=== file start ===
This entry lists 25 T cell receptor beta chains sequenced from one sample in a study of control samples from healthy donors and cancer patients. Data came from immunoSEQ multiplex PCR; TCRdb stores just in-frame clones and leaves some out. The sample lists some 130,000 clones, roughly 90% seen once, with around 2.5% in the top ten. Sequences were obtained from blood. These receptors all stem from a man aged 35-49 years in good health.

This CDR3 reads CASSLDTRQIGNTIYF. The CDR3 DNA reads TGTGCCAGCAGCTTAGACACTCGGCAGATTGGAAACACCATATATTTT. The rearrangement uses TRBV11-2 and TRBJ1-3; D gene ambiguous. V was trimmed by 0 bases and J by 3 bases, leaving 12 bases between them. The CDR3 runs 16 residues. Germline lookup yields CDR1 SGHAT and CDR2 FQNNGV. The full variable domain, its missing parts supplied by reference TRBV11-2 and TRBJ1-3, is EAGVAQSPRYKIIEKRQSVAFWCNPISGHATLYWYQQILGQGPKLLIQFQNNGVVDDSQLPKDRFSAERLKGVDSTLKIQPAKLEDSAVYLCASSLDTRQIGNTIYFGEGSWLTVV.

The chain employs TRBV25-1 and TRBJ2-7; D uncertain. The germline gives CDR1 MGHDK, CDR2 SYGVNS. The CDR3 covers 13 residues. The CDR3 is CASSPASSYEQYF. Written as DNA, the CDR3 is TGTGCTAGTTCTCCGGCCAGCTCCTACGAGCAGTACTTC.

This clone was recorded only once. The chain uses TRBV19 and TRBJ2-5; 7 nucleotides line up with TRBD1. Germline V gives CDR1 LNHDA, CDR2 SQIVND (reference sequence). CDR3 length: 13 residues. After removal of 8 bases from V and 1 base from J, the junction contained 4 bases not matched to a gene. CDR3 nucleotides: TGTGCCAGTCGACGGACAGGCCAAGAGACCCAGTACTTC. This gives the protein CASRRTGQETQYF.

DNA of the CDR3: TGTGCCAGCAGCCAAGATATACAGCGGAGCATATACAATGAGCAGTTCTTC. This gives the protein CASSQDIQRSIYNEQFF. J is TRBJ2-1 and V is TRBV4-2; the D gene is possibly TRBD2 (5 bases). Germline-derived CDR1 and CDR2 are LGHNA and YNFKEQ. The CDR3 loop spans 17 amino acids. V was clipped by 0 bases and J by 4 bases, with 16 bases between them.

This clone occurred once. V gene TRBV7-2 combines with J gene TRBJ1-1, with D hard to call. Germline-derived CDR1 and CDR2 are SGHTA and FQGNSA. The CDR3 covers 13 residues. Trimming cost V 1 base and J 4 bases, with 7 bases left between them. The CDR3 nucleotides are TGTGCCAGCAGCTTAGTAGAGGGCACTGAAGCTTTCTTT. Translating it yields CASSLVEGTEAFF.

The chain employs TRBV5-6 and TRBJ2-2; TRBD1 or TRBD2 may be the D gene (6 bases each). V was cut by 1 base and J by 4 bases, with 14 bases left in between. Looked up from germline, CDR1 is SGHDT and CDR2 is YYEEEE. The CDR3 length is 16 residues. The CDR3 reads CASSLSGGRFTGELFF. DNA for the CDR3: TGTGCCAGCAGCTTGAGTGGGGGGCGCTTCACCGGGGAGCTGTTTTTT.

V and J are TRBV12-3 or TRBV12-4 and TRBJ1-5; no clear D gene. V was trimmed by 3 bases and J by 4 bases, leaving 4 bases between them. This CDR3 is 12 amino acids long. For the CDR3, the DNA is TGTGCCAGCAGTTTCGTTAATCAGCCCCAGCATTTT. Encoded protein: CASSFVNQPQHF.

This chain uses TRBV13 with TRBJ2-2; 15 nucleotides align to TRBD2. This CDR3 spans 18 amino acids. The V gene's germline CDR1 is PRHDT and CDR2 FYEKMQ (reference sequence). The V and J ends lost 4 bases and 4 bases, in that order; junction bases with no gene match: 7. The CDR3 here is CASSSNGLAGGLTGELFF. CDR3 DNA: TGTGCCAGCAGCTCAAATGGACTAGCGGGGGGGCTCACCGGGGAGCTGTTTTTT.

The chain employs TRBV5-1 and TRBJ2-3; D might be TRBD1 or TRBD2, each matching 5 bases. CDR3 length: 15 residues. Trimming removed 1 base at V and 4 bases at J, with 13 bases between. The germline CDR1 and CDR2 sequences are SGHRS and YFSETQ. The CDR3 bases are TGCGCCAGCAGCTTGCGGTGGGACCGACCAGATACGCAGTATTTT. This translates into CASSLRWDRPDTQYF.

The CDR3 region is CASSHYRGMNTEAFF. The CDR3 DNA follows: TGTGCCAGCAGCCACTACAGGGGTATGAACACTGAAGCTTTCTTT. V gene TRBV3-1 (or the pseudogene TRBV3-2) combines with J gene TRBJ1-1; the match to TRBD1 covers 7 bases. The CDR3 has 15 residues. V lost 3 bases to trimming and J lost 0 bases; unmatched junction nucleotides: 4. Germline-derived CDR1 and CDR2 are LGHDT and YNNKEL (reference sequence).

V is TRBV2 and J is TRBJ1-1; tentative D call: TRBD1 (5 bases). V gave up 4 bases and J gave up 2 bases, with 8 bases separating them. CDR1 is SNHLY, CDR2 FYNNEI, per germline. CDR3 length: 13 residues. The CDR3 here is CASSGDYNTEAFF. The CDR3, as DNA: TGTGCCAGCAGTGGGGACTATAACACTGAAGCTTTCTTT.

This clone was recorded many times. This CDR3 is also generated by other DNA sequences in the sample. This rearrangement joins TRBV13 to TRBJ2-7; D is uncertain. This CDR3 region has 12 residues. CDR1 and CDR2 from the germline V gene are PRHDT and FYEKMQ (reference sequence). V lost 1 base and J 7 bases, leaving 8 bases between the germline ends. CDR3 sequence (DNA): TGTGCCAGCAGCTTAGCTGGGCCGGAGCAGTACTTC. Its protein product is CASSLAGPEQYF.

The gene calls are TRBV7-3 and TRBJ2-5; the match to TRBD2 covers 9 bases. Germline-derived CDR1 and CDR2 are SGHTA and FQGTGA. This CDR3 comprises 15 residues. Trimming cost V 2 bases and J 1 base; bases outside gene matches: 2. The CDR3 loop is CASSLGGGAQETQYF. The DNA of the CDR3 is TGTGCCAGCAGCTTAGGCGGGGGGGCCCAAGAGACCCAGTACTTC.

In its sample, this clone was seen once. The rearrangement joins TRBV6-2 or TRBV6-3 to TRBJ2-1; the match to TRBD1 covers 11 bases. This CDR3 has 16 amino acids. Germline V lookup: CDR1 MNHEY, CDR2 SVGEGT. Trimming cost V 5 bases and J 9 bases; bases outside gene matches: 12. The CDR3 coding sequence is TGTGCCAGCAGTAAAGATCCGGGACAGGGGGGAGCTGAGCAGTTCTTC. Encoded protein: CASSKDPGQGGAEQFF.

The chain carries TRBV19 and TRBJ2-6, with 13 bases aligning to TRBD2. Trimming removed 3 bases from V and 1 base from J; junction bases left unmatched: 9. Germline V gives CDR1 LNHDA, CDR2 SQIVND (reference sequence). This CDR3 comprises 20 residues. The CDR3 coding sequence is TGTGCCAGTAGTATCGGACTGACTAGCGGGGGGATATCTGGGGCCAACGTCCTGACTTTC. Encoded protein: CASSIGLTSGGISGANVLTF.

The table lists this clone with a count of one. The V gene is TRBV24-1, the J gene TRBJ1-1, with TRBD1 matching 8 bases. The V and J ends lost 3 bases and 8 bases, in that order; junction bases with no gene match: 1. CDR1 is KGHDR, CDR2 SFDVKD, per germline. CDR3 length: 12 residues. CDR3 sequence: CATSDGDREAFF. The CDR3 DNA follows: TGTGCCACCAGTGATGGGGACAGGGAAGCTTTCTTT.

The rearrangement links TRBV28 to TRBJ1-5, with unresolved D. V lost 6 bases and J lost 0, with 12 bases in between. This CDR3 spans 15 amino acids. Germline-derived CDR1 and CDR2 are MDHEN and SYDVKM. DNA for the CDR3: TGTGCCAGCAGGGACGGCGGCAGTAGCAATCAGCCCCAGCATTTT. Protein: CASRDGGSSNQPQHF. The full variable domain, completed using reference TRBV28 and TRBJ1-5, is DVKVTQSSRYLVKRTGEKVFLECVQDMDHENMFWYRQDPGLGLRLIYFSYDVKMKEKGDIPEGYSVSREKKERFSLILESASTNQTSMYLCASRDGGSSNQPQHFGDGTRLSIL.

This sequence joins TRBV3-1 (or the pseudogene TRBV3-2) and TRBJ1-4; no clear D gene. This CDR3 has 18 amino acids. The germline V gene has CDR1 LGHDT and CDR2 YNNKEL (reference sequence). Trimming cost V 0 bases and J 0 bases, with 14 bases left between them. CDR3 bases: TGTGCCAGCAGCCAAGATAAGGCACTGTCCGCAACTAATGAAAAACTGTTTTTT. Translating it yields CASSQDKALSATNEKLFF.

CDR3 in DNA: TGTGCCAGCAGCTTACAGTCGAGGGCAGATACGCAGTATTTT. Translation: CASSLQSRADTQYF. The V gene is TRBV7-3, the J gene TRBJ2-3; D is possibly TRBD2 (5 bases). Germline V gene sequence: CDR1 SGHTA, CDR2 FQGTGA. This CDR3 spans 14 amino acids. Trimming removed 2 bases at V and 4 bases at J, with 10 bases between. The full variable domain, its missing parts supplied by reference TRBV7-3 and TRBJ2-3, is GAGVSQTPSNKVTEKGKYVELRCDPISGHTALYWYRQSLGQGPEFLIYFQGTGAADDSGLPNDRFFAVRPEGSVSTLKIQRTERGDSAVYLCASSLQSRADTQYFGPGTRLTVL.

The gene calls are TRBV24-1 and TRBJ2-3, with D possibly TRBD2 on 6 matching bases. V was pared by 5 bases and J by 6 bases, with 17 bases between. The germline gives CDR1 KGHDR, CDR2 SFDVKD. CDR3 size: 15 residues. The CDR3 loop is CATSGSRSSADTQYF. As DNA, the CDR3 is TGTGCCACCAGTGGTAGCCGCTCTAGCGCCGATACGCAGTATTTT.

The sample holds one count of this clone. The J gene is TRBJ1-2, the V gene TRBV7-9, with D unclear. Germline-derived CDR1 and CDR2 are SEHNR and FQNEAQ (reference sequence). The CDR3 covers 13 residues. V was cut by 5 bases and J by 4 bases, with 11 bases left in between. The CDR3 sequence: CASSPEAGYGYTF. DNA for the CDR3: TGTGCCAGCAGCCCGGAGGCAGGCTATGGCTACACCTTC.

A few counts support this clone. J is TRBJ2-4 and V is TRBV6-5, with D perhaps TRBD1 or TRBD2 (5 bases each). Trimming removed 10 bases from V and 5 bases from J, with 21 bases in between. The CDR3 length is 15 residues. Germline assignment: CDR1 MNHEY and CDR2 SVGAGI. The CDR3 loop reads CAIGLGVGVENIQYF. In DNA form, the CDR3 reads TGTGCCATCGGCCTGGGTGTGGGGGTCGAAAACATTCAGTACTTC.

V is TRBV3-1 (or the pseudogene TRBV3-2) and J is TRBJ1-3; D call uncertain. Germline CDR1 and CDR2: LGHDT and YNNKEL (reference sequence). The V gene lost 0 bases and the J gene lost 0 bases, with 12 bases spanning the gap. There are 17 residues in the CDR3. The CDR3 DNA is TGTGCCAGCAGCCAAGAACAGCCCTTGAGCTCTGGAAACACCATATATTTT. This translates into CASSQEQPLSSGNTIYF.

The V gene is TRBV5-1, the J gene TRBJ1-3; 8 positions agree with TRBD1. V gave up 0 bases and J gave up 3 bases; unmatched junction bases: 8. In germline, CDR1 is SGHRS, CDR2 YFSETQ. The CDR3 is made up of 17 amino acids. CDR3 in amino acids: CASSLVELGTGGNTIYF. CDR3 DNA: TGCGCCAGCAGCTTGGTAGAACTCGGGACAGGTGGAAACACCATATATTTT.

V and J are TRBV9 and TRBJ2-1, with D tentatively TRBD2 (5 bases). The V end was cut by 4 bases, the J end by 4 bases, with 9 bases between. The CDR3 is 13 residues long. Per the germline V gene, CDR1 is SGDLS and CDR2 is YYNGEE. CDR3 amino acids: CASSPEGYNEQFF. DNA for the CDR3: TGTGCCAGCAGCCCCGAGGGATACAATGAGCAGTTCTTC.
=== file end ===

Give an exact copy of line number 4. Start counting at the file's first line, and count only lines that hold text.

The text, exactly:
This clone was recorded only once. The chain uses TRBV19 and TRBJ2-5; 7 nucleotides line up with TRBD1. Germline V gives CDR1 LNHDA, CDR2 SQIVND (reference sequence). CDR3 length: 13 residues. After removal of 8 bases from V and 1 base from J, the junction contained 4 bases not matched to a gene. CDR3 nucleotides: TGTGCCAGTCGACGGACAGGCCAAGAGACCCAGTACTTC. This gives the protein CASRRTGQETQYF.